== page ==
I have given many people constructive criticism on their work. But, now I can’t even do that because I can’t find the “rating button.” Sighted people can
push the “rating button,” and write a trite “Good job,” or “needs work.” But, my three lined critique (and you know how much I write, so three lines is
an under statement) is not accepted.
You get “Mocha points,” and a “teacher score,” for reviewing the work of others. Of course, none of these “points,” result in real “money — (what a shame) .” But, it was something that I could do. It was a way for me to use my native language to assist others. And, I would often give examples as well as my livemocha email
if they had further questions concerning the exercise.
No more!
That volunteering opportunity has gone down the tubes until either:
1. they make the website more accessible
2. I get a new computer.
And, did I mention that my Urdu learning has stopped as well?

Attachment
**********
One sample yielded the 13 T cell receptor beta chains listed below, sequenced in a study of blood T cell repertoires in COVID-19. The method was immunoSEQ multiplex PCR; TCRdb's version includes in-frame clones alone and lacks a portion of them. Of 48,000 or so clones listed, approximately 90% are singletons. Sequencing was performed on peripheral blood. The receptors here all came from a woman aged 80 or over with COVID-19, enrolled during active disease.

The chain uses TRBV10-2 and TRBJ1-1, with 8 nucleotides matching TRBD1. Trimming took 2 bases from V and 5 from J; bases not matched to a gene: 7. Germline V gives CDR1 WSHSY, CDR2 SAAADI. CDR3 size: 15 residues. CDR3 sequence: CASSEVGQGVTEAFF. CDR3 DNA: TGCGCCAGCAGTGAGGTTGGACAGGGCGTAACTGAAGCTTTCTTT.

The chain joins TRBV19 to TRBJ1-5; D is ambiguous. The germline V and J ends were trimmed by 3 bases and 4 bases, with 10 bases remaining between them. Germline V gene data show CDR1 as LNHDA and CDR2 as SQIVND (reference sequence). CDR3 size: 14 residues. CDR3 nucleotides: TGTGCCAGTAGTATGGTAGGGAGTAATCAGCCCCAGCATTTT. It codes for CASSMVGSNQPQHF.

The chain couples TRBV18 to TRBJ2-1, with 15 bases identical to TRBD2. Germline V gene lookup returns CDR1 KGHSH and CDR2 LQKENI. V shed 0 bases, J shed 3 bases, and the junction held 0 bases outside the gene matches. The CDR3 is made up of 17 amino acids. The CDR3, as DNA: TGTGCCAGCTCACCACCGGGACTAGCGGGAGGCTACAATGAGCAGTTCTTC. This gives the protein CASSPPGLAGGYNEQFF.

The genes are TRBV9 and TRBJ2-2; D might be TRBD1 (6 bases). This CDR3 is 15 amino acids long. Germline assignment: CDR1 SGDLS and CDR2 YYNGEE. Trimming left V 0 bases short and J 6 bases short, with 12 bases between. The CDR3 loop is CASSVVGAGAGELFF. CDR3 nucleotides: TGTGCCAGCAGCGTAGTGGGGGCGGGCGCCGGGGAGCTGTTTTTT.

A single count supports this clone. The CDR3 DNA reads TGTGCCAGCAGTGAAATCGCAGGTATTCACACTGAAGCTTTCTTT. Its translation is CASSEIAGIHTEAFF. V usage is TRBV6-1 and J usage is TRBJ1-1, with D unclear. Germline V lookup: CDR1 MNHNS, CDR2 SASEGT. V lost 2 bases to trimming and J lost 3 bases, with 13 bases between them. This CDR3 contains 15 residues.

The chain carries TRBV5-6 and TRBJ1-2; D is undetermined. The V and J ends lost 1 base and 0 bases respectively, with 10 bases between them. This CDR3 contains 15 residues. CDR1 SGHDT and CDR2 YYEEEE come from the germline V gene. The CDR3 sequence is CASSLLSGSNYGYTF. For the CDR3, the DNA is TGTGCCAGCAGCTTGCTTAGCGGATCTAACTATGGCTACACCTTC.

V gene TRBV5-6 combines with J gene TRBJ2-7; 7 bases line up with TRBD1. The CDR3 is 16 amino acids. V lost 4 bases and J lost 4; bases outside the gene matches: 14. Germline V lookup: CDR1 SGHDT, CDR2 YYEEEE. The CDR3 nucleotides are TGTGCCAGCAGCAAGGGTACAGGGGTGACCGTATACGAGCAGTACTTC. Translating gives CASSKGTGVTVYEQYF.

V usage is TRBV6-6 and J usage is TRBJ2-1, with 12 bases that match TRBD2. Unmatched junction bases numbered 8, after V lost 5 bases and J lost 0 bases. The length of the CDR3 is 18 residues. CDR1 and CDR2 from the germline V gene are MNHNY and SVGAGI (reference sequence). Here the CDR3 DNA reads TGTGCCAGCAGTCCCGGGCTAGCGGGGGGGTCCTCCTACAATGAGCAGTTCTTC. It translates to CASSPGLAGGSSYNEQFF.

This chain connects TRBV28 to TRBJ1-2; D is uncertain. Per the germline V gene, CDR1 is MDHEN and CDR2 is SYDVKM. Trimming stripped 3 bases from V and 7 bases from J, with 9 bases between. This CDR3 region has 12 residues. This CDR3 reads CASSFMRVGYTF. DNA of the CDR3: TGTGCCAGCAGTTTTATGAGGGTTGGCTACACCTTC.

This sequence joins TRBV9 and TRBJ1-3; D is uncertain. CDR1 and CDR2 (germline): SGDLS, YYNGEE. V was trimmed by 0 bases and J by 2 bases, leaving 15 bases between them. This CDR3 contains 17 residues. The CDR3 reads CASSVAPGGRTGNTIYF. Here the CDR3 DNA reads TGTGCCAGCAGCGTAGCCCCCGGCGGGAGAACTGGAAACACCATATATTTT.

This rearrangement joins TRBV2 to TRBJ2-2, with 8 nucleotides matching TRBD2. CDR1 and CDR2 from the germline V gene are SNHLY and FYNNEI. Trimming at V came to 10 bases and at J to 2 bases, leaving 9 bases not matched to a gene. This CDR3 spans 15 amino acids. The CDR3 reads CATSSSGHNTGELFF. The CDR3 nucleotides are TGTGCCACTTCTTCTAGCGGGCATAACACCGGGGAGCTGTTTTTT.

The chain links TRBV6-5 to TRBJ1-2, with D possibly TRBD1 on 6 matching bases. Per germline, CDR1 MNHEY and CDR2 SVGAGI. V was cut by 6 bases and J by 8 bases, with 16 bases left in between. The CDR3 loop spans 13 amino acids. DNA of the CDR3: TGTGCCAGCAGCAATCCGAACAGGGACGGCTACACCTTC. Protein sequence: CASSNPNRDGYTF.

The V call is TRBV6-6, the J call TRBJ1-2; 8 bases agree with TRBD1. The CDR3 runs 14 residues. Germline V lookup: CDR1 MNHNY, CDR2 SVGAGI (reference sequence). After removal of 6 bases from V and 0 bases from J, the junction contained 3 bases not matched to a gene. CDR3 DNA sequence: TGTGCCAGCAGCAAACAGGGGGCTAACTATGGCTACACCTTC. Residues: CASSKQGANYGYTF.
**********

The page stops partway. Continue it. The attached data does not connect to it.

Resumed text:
Well, a big “thumbs down,” for Livemocha.
Businesses should employ disabled people to review their websites and give them a summary of their accessibility status. And, if ever a business or **anyone
wants to “update,” their site, they should employ a disabled person to advise them on the propper way to do this so that the disabled population (and,
when I say disabled, I mean someone who is using alternative software such as a screenreader and who can’t read the print on the screen) is not left out
in the dark — literally and not so literally.
Note: I don’t just say “Blind,” because there are those with dyslexia who also need the assistance of a screenreader, however, those who are dyslexic and actually need&use